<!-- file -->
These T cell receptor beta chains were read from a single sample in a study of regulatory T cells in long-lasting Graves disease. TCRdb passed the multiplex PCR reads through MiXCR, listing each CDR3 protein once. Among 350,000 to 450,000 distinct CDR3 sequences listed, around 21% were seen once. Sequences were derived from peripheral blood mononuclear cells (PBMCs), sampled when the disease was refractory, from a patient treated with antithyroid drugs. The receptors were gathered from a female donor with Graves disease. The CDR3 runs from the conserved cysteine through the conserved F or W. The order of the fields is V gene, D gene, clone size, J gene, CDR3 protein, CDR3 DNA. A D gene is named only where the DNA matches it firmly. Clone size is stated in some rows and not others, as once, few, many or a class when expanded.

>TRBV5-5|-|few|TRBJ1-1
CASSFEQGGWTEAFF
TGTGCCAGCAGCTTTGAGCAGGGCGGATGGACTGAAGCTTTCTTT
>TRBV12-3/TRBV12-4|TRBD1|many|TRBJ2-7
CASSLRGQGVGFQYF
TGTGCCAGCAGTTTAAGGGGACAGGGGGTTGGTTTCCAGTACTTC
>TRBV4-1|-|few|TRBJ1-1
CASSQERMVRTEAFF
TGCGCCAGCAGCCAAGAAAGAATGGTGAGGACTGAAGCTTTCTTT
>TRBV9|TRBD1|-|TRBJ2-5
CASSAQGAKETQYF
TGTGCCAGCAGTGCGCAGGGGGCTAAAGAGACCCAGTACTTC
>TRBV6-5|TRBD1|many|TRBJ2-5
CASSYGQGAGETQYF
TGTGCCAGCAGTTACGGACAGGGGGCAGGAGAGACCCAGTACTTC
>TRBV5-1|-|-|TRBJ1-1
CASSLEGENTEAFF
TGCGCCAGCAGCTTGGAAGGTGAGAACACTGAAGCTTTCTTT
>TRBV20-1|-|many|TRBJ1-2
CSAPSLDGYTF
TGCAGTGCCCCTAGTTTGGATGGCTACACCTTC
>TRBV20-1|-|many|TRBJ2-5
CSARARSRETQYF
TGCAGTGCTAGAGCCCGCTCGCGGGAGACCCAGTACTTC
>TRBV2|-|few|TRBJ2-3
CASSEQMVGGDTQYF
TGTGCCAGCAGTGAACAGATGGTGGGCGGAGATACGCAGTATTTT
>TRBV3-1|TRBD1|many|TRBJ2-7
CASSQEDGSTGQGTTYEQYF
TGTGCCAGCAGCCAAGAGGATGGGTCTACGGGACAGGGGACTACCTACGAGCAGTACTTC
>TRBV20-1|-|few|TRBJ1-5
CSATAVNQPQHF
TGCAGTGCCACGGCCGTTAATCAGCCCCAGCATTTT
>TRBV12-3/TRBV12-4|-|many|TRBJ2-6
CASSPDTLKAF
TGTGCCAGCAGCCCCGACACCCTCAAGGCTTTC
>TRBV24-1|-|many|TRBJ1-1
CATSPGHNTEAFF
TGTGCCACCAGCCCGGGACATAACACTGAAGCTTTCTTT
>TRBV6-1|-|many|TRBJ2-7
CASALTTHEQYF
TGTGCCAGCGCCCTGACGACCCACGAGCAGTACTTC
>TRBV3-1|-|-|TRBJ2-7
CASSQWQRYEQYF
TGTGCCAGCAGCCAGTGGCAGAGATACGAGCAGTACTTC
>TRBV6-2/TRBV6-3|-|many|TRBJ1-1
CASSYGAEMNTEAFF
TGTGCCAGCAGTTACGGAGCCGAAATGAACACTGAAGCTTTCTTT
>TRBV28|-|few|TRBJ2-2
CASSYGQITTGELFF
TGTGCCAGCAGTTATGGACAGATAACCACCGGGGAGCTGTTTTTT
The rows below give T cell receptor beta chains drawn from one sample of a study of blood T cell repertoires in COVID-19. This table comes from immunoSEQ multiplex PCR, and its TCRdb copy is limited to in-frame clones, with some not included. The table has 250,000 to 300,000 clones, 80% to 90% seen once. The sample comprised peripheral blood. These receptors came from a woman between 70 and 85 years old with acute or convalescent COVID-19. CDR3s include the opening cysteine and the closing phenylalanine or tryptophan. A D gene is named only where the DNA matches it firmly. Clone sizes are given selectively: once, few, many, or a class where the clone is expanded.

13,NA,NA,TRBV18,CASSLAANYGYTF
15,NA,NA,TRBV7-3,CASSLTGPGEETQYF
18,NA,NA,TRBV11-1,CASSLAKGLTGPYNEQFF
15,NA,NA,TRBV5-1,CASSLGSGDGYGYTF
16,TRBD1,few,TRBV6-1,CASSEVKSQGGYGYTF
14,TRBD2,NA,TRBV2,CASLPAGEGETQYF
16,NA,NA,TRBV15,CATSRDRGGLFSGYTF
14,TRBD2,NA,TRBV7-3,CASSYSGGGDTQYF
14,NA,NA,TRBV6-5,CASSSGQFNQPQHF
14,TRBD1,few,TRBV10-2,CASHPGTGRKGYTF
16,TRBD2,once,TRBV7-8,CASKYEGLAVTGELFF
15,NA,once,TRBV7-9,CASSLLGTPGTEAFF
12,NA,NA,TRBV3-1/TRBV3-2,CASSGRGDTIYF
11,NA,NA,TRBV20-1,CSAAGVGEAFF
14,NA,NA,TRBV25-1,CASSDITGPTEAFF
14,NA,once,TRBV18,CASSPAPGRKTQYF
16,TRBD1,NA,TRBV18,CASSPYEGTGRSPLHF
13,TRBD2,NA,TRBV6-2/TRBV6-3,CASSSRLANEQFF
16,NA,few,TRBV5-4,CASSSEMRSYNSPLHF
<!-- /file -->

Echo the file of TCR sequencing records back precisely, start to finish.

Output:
These T cell receptor beta chains were read from a single sample in a study of regulatory T cells in long-lasting Graves disease. TCRdb passed the multiplex PCR reads through MiXCR, listing each CDR3 protein once. Among 350,000 to 450,000 distinct CDR3 sequences listed, around 21% were seen once. Sequences were derived from peripheral blood mononuclear cells (PBMCs), sampled when the disease was refractory, from a patient treated with antithyroid drugs. The receptors were gathered from a female donor with Graves disease. The CDR3 runs from the conserved cysteine through the conserved F or W. The order of the fields is V gene, D gene, clone size, J gene, CDR3 protein, CDR3 DNA. A D gene is named only where the DNA matches it firmly. Clone size is stated in some rows and not others, as once, few, many or a class when expanded.

>TRBV5-5|-|few|TRBJ1-1
CASSFEQGGWTEAFF
TGTGCCAGCAGCTTTGAGCAGGGCGGATGGACTGAAGCTTTCTTT
>TRBV12-3/TRBV12-4|TRBD1|many|TRBJ2-7
CASSLRGQGVGFQYF
TGTGCCAGCAGTTTAAGGGGACAGGGGGTTGGTTTCCAGTACTTC
>TRBV4-1|-|few|TRBJ1-1
CASSQERMVRTEAFF
TGCGCCAGCAGCCAAGAAAGAATGGTGAGGACTGAAGCTTTCTTT
>TRBV9|TRBD1|-|TRBJ2-5
CASSAQGAKETQYF
TGTGCCAGCAGTGCGCAGGGGGCTAAAGAGACCCAGTACTTC
>TRBV6-5|TRBD1|many|TRBJ2-5
CASSYGQGAGETQYF
TGTGCCAGCAGTTACGGACAGGGGGCAGGAGAGACCCAGTACTTC
>TRBV5-1|-|-|TRBJ1-1
CASSLEGENTEAFF
TGCGCCAGCAGCTTGGAAGGTGAGAACACTGAAGCTTTCTTT
>TRBV20-1|-|many|TRBJ1-2
CSAPSLDGYTF
TGCAGTGCCCCTAGTTTGGATGGCTACACCTTC
>TRBV20-1|-|many|TRBJ2-5
CSARARSRETQYF
TGCAGTGCTAGAGCCCGCTCGCGGGAGACCCAGTACTTC
>TRBV2|-|few|TRBJ2-3
CASSEQMVGGDTQYF
TGTGCCAGCAGTGAACAGATGGTGGGCGGAGATACGCAGTATTTT
>TRBV3-1|TRBD1|many|TRBJ2-7
CASSQEDGSTGQGTTYEQYF
TGTGCCAGCAGCCAAGAGGATGGGTCTACGGGACAGGGGACTACCTACGAGCAGTACTTC
>TRBV20-1|-|few|TRBJ1-5
CSATAVNQPQHF
TGCAGTGCCACGGCCGTTAATCAGCCCCAGCATTTT
>TRBV12-3/TRBV12-4|-|many|TRBJ2-6
CASSPDTLKAF
TGTGCCAGCAGCCCCGACACCCTCAAGGCTTTC
>TRBV24-1|-|many|TRBJ1-1
CATSPGHNTEAFF
TGTGCCACCAGCCCGGGACATAACACTGAAGCTTTCTTT
>TRBV6-1|-|many|TRBJ2-7
CASALTTHEQYF
TGTGCCAGCGCCCTGACGACCCACGAGCAGTACTTC
>TRBV3-1|-|-|TRBJ2-7
CASSQWQRYEQYF
TGTGCCAGCAGCCAGTGGCAGAGATACGAGCAGTACTTC
>TRBV6-2/TRBV6-3|-|many|TRBJ1-1
CASSYGAEMNTEAFF
TGTGCCAGCAGTTACGGAGCCGAAATGAACACTGAAGCTTTCTTT
>TRBV28|-|few|TRBJ2-2
CASSYGQITTGELFF
TGTGCCAGCAGTTATGGACAGATAACCACCGGGGAGCTGTTTTTT
The rows below give T cell receptor beta chains drawn from one sample of a study of blood T cell repertoires in COVID-19. This table comes from immunoSEQ multiplex PCR, and its TCRdb copy is limited to in-frame clones, with some not included. The table has 250,000 to 300,000 clones, 80% to 90% seen once. The sample comprised peripheral blood. These receptors came from a woman between 70 and 85 years old with acute or convalescent COVID-19. CDR3s include the opening cysteine and the closing phenylalanine or tryptophan. A D gene is named only where the DNA matches it firmly. Clone sizes are given selectively: once, few, many, or a class where the clone is expanded.

13,NA,NA,TRBV18,CASSLAANYGYTF
15,NA,NA,TRBV7-3,CASSLTGPGEETQYF
18,NA,NA,TRBV11-1,CASSLAKGLTGPYNEQFF
15,NA,NA,TRBV5-1,CASSLGSGDGYGYTF
16,TRBD1,few,TRBV6-1,CASSEVKSQGGYGYTF
14,TRBD2,NA,TRBV2,CASLPAGEGETQYF
16,NA,NA,TRBV15,CATSRDRGGLFSGYTF
14,TRBD2,NA,TRBV7-3,CASSYSGGGDTQYF
14,NA,NA,TRBV6-5,CASSSGQFNQPQHF
14,TRBD1,few,TRBV10-2,CASHPGTGRKGYTF
16,TRBD2,once,TRBV7-8,CASKYEGLAVTGELFF
15,NA,once,TRBV7-9,CASSLLGTPGTEAFF
12,NA,NA,TRBV3-1/TRBV3-2,CASSGRGDTIYF
11,NA,NA,TRBV20-1,CSAAGVGEAFF
14,NA,NA,TRBV25-1,CASSDITGPTEAFF
14,NA,once,TRBV18,CASSPAPGRKTQYF
16,TRBD1,NA,TRBV18,CASSPYEGTGRSPLHF
13,TRBD2,NA,TRBV6-2/TRBV6-3,CASSSRLANEQFF
16,NA,few,TRBV5-4,CASSSEMRSYNSPLHF